And as he passed by, he saw Levi the son of Alphaeus sitting at the receipt of custom, and said unto him, Follow me. And he arose and followed him.
~ Mark 2:14
Years ago while living in Texas City, Texas, near the Galveston Bay, I would get up early some mornings and make my way to the Texas City Dike to watch as men with their nets would walk out onto sandbars that were only present at low tide, to try their luck.
So often, I would watch and marvel at the techniques many had developed. The sway of the net, the right turn of the body, and away, the net would be cast, opening for maximum coverage and hitting the water. Then I would watch as a rope would be pulled, tightening the net, and securing the bounty.
As I watched, I often would think about the fishermen that Jesus came upon, and with two words, "Follow me," the men left their fishing nets, empty, along the shoreline, leaving behind not just a way of life, but their families and everything that had been their life for a new journey.
The act of "following me," means that we are willing to surrender our current journey for one that is new. To "follow," means that we relinquish our illusion of being in control. In many ways, following Jesus means that we relinquish our small vision of who God is, for a greater understanding of what God is willing to do to be in relationship with us.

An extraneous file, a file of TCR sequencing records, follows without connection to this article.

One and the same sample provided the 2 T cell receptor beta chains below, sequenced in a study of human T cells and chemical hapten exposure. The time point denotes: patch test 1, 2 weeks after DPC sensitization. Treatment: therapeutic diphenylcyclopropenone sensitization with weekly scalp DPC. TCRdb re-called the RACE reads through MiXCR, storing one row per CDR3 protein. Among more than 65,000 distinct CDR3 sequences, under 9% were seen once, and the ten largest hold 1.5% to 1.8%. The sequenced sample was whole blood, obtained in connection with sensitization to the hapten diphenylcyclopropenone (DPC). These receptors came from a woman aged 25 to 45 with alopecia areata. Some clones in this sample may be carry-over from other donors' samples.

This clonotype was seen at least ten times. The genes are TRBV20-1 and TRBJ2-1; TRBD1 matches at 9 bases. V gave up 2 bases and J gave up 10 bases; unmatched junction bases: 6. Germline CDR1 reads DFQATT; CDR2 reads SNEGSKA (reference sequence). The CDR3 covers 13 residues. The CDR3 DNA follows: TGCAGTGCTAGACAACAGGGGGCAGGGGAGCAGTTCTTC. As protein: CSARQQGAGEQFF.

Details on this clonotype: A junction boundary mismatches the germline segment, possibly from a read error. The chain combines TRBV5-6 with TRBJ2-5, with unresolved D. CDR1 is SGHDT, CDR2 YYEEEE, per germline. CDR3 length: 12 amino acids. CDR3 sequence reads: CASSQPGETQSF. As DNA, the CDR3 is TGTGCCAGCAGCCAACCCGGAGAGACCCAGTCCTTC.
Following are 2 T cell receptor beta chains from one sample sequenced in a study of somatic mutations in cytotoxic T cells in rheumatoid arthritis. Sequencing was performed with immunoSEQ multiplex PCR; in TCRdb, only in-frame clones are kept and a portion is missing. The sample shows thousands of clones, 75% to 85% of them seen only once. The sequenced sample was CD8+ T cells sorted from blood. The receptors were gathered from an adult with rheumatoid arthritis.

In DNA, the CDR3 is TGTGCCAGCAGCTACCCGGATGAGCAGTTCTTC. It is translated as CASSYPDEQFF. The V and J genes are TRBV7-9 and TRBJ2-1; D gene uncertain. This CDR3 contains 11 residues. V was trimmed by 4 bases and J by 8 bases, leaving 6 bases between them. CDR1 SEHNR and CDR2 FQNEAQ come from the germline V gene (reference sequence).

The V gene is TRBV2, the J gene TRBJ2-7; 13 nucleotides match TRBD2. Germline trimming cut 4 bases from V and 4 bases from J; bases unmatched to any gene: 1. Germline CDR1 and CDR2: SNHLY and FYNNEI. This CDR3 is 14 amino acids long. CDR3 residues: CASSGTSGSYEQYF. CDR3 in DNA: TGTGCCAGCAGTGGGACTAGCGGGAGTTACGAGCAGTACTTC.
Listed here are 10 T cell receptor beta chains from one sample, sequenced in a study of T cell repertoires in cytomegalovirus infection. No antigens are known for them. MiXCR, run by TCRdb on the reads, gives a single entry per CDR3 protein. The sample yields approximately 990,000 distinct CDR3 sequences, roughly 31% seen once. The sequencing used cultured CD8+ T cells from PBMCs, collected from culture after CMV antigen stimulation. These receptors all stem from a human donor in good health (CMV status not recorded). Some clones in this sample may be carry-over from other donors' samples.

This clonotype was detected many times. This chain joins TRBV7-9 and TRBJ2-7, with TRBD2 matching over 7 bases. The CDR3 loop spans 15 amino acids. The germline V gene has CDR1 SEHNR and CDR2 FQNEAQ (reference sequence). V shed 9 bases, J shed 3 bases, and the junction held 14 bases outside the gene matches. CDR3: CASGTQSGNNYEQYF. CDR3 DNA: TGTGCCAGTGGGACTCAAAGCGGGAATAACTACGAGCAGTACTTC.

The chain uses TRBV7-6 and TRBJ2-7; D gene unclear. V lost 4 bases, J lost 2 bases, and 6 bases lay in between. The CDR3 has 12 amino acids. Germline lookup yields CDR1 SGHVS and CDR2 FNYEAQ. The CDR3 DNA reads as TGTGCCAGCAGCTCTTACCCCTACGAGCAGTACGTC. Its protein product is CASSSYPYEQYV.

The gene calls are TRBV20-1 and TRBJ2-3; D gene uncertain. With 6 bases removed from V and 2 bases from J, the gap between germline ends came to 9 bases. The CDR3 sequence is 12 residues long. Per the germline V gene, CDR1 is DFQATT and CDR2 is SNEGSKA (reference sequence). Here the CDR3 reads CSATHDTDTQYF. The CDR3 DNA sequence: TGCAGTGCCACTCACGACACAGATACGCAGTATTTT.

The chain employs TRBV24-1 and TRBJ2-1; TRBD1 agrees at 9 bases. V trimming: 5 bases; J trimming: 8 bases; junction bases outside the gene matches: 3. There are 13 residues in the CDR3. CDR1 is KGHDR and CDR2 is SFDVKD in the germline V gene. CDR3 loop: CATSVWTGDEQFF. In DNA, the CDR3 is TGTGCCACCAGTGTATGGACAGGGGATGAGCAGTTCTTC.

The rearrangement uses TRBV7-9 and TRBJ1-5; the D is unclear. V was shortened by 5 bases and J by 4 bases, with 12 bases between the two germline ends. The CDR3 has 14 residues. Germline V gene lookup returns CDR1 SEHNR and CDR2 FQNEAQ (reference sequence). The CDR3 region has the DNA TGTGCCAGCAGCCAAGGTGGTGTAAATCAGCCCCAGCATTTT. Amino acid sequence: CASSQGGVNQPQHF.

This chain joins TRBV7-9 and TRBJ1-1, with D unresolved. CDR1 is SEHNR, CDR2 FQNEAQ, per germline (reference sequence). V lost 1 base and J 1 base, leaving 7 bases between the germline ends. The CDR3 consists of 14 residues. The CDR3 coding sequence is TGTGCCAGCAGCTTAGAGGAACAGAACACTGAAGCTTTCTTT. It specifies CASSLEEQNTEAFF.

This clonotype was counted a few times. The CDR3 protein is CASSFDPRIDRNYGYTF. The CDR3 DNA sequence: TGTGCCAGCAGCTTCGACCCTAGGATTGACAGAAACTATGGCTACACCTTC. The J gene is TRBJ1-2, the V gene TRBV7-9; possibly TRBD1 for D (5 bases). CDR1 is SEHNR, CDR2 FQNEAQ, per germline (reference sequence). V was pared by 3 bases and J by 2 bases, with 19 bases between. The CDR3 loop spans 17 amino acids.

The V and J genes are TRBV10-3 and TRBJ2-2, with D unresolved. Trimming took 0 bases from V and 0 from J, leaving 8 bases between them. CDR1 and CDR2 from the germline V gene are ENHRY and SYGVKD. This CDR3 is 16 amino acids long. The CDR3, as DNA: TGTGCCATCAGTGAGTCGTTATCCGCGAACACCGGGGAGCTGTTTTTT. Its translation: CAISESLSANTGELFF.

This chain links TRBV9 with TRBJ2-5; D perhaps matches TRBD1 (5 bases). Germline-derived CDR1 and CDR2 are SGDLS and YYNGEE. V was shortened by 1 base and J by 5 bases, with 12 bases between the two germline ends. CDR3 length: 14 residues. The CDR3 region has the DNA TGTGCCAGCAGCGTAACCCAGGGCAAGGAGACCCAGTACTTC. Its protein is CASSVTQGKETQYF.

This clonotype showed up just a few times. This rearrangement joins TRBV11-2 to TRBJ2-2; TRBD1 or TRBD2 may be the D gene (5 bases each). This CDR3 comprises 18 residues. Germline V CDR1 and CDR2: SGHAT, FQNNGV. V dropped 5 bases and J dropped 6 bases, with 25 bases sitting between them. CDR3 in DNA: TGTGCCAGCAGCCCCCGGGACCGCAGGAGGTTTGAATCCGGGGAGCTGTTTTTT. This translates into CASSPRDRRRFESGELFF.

The incarnation, walking among the creation, and the power of that presence, simply saying two words, and the rest is "history." The gospel is given life, and in that life, the lives of even more people are changed.
When we come to the "Follow Me," moments in Jesus' ministry, I am reminded that it did not end with simple fishermen. No, it continued beyond the dusty roads that Jesus shared with the disciples, and even beyond the cross. These words can be found today on street corners, on buses, in hospital waiting rooms, and even while sitting in our car stuck in traffic. Our encounter with these words is as varied as each one of us.
To "follow," doesn't mean to no longer be who we "once were." While it is an invitation to relinquish the life that we once may have lived, that life "lived," is filled with many gifts, experiences and expressions that will then help with the journey. Our wounds, our gifts, and our experiences, will continue to be an important part of the journey. These are the very things that make it possible for each of us to follow, and to invite others to walk with us.
Stay in God's grip!
G. Todd Williams (c) 2021
Rev. G. Todd Williams lives in the Houston metro area and is a Hospice Chaplain at Essential Hospice, Webster, Texas, and is an ordained Christian Church (Disciples of Christ) pastor.